24 Oct 2015 9:25 AM GMT
Sparks flew at a Judiciary Vs Executive debate on the NJAC judgment hosted by TV Channel Times Now and moderated by famous news anchor Arnab Goswami yesterday evening which saw high-profile participants sharply divided on the collegium system of choosing judges with even its supporters admitting that it has some faults and needed reform.Finance Minister Arun Jaitley continued to criticize...
Sparks flew at a Judiciary Vs Executive debate on the NJAC judgment hosted by TV Channel Times Now and moderated by famous news anchor Arnab Goswami yesterday evening which saw high-profile participants sharply divided on the collegium system of choosing judges with even its supporters admitting that it has some faults and needed reform.
Finance Minister Arun Jaitley continued to criticize the judgement but made a remarkable climb down from his “tyranny of the unelected” statement and hints of taking on the judiciary by saying “the SC has rightly or wrongly decided. The judgment will be complied with. The NJAC is dead and gone but debate for a better system for appointment will continue”. Former CJI R M Lodha and jurists Soli Sorabjee and Rajeev Dhawan supported the judgment but felt there was need to correct the flaws in the system of judges appointing judges.
The debate will be telecast by the channel at 9PM tonight.
Jaitley said “ SC was constitutionally empowered to strike down a constitutional amendment. My ‘tyranny of unelected’ comment was meant against the deep distrust of politicians shown by the judges. My criticism was against the premise of the judgment that politicians could not be trusted and the judiciary needs to be protected from elected representatives,“.
Interrupting Jaitley, Justice Lodha said he could not believe the “tyranny of the unelected“ criticism coming from Jaitley. “Had such a comment came during the years leading to Emergency , one can understand. I hope no one wants a judiciary where the appointment takes place if the concerned person knew a politician,“ he said. Justice Lodha conceded that the collegium system had its flaws. “The system is opaque and secretive. There is lack of expert evaluation of merit of a candidate,“ he said.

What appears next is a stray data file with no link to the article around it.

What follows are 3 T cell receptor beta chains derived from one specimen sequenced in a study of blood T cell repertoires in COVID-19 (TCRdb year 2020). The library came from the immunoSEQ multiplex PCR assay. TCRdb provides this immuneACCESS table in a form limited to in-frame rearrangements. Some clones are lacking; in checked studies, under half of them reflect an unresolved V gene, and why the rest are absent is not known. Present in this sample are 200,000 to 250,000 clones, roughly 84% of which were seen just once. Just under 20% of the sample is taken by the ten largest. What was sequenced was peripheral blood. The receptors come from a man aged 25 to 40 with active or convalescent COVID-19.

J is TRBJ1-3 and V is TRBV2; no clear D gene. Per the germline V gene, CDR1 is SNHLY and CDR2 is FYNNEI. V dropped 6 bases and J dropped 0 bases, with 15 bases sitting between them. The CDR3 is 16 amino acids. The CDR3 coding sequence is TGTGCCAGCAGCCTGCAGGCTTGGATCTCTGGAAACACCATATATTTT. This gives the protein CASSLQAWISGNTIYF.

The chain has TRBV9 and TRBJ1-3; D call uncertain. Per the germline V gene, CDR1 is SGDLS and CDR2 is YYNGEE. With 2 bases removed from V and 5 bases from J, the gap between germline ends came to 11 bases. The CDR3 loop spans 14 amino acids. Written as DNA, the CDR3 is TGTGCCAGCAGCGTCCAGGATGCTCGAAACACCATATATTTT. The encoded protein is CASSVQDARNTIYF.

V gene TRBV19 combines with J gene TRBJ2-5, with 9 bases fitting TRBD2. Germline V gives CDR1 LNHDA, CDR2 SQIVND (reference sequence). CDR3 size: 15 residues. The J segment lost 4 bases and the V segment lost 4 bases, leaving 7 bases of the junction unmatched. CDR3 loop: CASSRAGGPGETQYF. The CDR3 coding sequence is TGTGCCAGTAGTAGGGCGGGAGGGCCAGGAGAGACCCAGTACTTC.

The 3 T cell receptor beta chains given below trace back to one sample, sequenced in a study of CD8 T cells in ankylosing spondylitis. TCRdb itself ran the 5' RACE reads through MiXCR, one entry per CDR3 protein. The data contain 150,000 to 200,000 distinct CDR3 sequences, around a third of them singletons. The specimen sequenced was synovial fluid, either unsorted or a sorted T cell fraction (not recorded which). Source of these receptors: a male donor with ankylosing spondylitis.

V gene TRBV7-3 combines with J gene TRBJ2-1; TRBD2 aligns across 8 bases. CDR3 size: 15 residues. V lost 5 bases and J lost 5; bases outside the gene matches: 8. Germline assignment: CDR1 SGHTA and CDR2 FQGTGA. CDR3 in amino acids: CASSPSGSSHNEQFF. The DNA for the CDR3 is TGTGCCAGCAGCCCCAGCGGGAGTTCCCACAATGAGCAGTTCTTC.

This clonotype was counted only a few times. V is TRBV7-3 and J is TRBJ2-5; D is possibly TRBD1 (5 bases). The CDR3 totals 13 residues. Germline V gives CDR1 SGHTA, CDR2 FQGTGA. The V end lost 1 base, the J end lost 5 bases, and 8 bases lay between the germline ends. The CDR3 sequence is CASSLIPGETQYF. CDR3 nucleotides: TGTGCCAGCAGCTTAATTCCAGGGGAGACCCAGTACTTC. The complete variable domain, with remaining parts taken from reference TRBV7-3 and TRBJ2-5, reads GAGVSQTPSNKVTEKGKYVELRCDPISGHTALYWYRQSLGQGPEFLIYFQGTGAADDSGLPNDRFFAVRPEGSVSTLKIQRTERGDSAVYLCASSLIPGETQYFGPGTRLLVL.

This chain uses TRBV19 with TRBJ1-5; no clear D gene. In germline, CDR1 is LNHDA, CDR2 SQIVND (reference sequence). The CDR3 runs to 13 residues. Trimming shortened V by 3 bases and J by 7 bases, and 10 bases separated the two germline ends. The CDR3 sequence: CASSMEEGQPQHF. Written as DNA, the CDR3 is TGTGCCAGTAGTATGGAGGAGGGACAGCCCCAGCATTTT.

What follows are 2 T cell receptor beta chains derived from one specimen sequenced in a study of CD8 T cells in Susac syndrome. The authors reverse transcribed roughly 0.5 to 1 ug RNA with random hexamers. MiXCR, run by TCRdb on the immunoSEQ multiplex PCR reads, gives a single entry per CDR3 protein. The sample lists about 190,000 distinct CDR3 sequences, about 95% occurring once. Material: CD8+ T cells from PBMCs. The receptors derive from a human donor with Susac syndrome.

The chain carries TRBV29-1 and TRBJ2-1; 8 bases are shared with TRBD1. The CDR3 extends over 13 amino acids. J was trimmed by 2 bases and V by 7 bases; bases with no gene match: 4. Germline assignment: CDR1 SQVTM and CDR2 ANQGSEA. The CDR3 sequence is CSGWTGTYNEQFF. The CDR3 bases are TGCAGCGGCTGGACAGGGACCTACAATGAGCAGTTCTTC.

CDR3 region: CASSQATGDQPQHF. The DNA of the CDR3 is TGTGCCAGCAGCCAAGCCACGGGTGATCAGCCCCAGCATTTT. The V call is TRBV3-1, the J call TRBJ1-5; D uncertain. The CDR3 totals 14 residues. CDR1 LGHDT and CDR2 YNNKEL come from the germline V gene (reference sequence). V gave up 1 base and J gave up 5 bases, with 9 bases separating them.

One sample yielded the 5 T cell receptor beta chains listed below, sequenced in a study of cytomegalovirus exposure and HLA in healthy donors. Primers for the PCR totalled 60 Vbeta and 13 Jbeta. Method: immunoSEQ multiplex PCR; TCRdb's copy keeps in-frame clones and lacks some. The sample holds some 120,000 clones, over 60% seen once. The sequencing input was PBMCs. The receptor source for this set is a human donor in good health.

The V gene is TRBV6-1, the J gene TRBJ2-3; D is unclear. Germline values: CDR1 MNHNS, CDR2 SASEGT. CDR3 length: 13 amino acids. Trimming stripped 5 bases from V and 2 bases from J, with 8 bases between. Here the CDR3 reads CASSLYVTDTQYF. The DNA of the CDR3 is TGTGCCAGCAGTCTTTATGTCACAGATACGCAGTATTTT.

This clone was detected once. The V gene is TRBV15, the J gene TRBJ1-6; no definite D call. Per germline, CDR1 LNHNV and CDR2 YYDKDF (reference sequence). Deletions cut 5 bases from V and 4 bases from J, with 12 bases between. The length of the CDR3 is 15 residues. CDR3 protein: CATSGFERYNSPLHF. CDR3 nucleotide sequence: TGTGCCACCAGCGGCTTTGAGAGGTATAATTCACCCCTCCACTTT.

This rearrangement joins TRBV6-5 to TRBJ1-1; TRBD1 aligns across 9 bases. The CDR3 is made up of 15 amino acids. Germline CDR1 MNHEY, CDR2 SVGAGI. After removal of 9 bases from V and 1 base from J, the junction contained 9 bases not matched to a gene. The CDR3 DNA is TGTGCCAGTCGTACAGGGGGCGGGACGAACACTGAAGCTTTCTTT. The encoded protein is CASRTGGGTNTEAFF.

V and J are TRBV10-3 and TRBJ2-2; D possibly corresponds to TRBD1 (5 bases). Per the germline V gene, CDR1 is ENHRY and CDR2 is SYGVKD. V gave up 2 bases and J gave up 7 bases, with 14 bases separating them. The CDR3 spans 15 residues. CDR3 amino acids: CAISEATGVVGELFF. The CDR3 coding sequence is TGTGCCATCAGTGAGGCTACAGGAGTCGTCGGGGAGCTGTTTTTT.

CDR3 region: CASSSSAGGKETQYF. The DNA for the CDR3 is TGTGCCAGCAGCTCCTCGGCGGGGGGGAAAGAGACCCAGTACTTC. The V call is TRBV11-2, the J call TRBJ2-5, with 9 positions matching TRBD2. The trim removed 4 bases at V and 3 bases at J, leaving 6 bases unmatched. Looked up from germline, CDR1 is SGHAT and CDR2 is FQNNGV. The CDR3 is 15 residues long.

Jaitley countered Justice Lodha by citing how the judi ciary made appointments in an adamant manner.
Pinpointing flaws in the collegium system, “One person was recommended for appointment as a judge of the HC by the collegium. I as law minister and then PM Atal Bihari Vajpayee returned the recommendation. But the collegium within 24 hours reaffirmed the recommendation. When it was sent to (then) President A P J Abdul Kalam, he returned the recommendation with strong comments. Yet, the collegium again reaffirmed the recommendation. The person was appointed as a judge. But within two years, the man showed his true colours and the collegium was forced not to confirm him as a permanent judge,” Jaitley said.
Justice Lodha said while he respects the executive, he was of the view the judiciary has to be insulated from political interference or pressure, and added that interference by executive has to be nominal.
“OPEN FOR CHANGE”
Justice Lodha said though the NJAC Act has been set aside, it was still open for the executive and the legislature to devise an alternate method of appointing judges.
Opposing the collegium, Jaitley said it was full of flaws and while the nation needed an independent judiciary, its credibility was more important. To be independent is important. To be credible is more important. We all know there was a CBI Director who was independent but not credible, he said.
Jaitley questioned the exclusivity enjoyed by the judges who appoint judges without any interference by the executive, saying the collegium system was akin to the Gymkhana Club here where members appoint the future members.